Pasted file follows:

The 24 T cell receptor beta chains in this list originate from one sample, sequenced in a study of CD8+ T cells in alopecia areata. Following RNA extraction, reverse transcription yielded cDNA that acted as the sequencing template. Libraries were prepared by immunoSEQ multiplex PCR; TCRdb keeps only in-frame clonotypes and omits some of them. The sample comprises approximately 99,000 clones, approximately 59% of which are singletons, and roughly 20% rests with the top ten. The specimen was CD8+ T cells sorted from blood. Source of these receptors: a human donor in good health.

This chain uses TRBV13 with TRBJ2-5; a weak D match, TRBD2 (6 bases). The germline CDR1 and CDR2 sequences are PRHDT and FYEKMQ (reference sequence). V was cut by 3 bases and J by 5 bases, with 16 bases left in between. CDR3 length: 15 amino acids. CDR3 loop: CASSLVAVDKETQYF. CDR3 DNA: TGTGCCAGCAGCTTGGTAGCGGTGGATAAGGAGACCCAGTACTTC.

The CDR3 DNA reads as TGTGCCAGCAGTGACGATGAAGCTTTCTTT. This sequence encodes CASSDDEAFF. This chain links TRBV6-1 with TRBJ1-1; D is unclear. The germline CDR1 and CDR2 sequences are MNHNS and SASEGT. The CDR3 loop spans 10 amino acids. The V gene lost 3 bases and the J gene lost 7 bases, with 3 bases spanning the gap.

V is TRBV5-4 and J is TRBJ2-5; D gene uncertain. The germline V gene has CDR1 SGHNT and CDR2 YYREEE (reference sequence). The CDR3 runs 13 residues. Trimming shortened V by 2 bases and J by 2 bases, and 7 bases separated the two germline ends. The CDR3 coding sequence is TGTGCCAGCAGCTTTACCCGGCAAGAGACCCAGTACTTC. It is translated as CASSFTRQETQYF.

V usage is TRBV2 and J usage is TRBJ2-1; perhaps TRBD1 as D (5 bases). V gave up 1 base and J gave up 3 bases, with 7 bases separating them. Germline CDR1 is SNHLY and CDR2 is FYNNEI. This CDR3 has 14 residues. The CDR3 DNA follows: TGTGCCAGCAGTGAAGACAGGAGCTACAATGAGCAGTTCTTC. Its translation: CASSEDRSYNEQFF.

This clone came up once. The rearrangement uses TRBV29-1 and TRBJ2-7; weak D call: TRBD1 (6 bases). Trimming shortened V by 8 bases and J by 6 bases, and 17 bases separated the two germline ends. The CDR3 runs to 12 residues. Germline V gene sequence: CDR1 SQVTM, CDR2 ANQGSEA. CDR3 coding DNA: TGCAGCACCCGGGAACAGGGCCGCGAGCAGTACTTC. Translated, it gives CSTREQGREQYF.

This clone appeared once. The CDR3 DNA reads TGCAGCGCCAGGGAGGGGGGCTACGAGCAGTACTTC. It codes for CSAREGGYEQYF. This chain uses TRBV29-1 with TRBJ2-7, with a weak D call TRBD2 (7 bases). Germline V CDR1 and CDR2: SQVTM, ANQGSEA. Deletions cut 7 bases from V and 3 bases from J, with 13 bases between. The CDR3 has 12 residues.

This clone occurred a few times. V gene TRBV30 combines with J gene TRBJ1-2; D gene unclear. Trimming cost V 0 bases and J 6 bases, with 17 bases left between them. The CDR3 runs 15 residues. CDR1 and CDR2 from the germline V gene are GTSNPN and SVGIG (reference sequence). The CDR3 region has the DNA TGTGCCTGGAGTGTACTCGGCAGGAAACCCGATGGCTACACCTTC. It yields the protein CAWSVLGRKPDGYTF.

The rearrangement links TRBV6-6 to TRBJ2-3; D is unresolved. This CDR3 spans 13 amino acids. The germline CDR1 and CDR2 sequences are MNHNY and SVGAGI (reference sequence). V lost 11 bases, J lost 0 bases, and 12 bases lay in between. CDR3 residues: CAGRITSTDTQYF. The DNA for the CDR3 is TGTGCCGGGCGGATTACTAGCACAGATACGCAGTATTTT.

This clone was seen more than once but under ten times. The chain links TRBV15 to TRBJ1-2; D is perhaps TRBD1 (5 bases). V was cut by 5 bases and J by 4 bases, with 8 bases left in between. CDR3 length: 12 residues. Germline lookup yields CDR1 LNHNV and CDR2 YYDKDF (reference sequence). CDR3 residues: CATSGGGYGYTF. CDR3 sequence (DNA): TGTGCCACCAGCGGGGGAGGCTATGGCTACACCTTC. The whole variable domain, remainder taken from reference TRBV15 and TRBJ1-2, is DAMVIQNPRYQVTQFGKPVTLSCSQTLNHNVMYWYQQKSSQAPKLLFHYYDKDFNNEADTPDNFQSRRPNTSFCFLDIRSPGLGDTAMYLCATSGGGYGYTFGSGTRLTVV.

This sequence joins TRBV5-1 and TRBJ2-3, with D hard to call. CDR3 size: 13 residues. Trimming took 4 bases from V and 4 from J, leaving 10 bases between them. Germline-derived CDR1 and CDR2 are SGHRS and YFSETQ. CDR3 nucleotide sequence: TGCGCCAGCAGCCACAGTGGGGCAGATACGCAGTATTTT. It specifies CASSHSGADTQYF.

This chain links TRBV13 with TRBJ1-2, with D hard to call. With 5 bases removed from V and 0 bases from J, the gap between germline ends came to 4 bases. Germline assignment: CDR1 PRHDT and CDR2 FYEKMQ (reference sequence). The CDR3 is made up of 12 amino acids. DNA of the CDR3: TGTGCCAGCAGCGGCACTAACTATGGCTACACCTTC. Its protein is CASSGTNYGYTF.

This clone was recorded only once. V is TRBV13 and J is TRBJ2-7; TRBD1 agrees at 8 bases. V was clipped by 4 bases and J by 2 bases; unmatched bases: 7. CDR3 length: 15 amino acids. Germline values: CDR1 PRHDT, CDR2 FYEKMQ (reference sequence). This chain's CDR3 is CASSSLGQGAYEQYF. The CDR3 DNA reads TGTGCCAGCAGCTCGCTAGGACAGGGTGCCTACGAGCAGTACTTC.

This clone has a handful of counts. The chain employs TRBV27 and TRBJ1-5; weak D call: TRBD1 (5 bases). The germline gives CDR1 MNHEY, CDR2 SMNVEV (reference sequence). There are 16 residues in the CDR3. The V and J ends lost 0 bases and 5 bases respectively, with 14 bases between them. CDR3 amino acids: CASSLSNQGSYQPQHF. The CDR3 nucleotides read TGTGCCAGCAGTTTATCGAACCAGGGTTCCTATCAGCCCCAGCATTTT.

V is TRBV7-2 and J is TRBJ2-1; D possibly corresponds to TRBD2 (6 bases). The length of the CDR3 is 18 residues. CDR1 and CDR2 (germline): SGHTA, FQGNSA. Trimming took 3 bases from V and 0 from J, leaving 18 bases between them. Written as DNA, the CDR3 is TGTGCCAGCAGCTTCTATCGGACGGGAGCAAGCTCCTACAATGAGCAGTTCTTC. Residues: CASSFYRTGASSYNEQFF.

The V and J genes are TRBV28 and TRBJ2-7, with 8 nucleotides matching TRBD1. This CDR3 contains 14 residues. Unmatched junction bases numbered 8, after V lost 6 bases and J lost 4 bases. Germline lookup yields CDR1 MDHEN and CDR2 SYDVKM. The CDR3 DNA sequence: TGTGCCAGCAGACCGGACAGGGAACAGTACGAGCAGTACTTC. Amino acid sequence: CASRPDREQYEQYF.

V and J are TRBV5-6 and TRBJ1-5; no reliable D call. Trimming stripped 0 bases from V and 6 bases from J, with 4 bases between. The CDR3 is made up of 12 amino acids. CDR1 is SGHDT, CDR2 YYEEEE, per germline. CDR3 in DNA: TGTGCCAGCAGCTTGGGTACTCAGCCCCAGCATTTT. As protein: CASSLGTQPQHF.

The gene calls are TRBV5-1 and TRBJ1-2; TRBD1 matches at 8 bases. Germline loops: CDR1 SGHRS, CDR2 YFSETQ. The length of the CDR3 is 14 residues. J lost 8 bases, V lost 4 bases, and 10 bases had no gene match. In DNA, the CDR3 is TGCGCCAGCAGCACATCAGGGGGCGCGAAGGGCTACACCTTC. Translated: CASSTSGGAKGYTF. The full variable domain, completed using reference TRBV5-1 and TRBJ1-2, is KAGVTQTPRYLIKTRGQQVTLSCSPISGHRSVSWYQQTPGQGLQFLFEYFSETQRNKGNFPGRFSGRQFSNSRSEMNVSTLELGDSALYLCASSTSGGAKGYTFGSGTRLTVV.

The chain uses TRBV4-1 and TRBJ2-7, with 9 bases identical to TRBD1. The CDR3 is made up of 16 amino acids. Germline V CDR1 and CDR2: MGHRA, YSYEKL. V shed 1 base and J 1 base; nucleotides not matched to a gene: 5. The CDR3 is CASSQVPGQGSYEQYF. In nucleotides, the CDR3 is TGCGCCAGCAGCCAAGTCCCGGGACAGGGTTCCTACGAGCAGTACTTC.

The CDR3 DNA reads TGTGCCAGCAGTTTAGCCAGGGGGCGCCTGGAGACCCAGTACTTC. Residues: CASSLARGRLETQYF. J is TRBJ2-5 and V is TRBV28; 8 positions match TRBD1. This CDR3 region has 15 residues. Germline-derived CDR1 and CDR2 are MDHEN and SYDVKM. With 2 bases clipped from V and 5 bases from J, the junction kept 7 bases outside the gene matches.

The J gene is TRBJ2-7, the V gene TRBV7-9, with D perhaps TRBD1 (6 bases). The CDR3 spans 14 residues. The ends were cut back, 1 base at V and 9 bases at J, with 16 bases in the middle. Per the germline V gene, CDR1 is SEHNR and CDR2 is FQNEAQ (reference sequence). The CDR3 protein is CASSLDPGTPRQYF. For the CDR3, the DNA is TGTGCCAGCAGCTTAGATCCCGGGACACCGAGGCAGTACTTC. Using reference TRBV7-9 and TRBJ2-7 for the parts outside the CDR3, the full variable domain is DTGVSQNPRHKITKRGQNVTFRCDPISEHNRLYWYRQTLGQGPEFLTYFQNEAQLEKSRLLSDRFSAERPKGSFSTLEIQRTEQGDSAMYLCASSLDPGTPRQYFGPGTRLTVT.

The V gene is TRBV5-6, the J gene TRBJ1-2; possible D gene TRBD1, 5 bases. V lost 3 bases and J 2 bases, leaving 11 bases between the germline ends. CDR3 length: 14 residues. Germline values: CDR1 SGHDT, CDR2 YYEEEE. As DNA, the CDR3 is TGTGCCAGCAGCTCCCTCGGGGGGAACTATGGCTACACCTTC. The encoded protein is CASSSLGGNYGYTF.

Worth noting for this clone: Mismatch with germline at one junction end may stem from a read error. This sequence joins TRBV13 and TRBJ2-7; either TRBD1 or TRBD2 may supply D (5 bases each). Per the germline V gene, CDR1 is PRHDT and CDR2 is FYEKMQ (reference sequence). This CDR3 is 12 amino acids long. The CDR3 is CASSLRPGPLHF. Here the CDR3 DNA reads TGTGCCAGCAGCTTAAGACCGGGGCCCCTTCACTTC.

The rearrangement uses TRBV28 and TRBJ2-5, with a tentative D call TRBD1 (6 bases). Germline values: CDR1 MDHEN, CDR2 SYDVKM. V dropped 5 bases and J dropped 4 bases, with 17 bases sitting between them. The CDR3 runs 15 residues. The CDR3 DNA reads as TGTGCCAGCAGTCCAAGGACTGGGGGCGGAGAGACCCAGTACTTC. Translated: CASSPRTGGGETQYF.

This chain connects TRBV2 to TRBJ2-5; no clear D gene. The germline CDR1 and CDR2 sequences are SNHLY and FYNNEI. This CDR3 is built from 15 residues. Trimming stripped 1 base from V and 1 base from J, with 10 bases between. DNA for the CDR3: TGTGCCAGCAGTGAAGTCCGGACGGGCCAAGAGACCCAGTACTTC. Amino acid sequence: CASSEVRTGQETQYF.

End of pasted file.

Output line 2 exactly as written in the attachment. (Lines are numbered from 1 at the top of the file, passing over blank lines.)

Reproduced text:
This chain uses TRBV13 with TRBJ2-5; a weak D match, TRBD2 (6 bases). The germline CDR1 and CDR2 sequences are PRHDT and FYEKMQ (reference sequence). V was cut by 3 bases and J by 5 bases, with 16 bases left in between. CDR3 length: 15 amino acids. CDR3 loop: CASSLVAVDKETQYF. CDR3 DNA: TGTGCCAGCAGCTTGGTAGCGGTGGATAAGGAGACCCAGTACTTC.